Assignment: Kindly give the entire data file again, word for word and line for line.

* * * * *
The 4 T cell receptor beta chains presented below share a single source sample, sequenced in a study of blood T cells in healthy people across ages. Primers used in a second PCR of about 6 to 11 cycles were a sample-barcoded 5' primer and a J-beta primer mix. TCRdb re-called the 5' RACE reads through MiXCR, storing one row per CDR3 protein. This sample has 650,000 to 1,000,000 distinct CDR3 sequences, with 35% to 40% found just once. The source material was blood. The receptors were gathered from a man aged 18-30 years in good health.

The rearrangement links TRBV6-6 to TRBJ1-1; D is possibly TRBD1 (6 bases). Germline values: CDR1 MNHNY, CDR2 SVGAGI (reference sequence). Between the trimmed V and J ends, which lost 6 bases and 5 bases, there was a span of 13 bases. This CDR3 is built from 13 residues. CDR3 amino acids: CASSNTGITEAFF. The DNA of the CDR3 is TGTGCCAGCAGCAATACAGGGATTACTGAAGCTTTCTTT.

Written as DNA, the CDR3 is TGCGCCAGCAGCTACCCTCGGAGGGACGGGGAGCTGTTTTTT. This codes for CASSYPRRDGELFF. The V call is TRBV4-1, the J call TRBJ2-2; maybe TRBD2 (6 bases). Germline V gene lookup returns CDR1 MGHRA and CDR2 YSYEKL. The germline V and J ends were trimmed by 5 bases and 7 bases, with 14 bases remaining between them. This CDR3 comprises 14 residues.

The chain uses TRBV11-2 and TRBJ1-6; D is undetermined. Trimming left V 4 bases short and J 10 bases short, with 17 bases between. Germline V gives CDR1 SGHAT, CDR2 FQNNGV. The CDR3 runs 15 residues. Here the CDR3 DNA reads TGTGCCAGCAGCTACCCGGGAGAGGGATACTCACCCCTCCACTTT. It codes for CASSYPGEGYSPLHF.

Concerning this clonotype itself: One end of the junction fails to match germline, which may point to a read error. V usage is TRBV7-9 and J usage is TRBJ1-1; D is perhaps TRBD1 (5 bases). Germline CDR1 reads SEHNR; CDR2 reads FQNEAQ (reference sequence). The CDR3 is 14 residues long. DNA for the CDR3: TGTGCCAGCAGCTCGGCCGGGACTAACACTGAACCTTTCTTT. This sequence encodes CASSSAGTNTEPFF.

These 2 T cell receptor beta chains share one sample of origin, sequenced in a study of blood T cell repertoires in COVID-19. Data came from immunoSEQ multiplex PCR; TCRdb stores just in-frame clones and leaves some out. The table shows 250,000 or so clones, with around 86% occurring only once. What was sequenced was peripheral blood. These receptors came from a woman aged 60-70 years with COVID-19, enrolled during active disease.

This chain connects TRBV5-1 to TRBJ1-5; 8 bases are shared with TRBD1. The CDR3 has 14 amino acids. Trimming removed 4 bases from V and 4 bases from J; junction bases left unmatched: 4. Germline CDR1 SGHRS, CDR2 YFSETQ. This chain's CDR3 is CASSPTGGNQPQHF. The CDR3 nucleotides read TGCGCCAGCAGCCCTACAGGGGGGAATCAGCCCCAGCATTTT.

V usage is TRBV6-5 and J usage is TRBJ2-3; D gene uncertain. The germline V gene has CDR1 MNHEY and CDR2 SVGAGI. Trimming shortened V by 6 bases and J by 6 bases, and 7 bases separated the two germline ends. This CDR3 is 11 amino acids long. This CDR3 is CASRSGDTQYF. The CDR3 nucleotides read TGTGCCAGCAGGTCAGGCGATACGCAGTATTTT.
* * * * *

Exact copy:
The 4 T cell receptor beta chains presented below share a single source sample, sequenced in a study of blood T cells in healthy people across ages. Primers used in a second PCR of about 6 to 11 cycles were a sample-barcoded 5' primer and a J-beta primer mix. TCRdb re-called the 5' RACE reads through MiXCR, storing one row per CDR3 protein. This sample has 650,000 to 1,000,000 distinct CDR3 sequences, with 35% to 40% found just once. The source material was blood. The receptors were gathered from a man aged 18-30 years in good health.

The rearrangement links TRBV6-6 to TRBJ1-1; D is possibly TRBD1 (6 bases). Germline values: CDR1 MNHNY, CDR2 SVGAGI (reference sequence). Between the trimmed V and J ends, which lost 6 bases and 5 bases, there was a span of 13 bases. This CDR3 is built from 13 residues. CDR3 amino acids: CASSNTGITEAFF. The DNA of the CDR3 is TGTGCCAGCAGCAATACAGGGATTACTGAAGCTTTCTTT.

Written as DNA, the CDR3 is TGCGCCAGCAGCTACCCTCGGAGGGACGGGGAGCTGTTTTTT. This codes for CASSYPRRDGELFF. The V call is TRBV4-1, the J call TRBJ2-2; maybe TRBD2 (6 bases). Germline V gene lookup returns CDR1 MGHRA and CDR2 YSYEKL. The germline V and J ends were trimmed by 5 bases and 7 bases, with 14 bases remaining between them. This CDR3 comprises 14 residues.

The chain uses TRBV11-2 and TRBJ1-6; D is undetermined. Trimming left V 4 bases short and J 10 bases short, with 17 bases between. Germline V gives CDR1 SGHAT, CDR2 FQNNGV. The CDR3 runs 15 residues. Here the CDR3 DNA reads TGTGCCAGCAGCTACCCGGGAGAGGGATACTCACCCCTCCACTTT. It codes for CASSYPGEGYSPLHF.

Concerning this clonotype itself: One end of the junction fails to match germline, which may point to a read error. V usage is TRBV7-9 and J usage is TRBJ1-1; D is perhaps TRBD1 (5 bases). Germline CDR1 reads SEHNR; CDR2 reads FQNEAQ (reference sequence). The CDR3 is 14 residues long. DNA for the CDR3: TGTGCCAGCAGCTCGGCCGGGACTAACACTGAACCTTTCTTT. This sequence encodes CASSSAGTNTEPFF.

These 2 T cell receptor beta chains share one sample of origin, sequenced in a study of blood T cell repertoires in COVID-19. Data came from immunoSEQ multiplex PCR; TCRdb stores just in-frame clones and leaves some out. The table shows 250,000 or so clones, with around 86% occurring only once. What was sequenced was peripheral blood. These receptors came from a woman aged 60-70 years with COVID-19, enrolled during active disease.

This chain connects TRBV5-1 to TRBJ1-5; 8 bases are shared with TRBD1. The CDR3 has 14 amino acids. Trimming removed 4 bases from V and 4 bases from J; junction bases left unmatched: 4. Germline CDR1 SGHRS, CDR2 YFSETQ. This chain's CDR3 is CASSPTGGNQPQHF. The CDR3 nucleotides read TGCGCCAGCAGCCCTACAGGGGGGAATCAGCCCCAGCATTTT.

V usage is TRBV6-5 and J usage is TRBJ2-3; D gene uncertain. The germline V gene has CDR1 MNHEY and CDR2 SVGAGI. Trimming shortened V by 6 bases and J by 6 bases, and 7 bases separated the two germline ends. This CDR3 is 11 amino acids long. This CDR3 is CASRSGDTQYF. The CDR3 nucleotides read TGTGCCAGCAGGTCAGGCGATACGCAGTATTTT.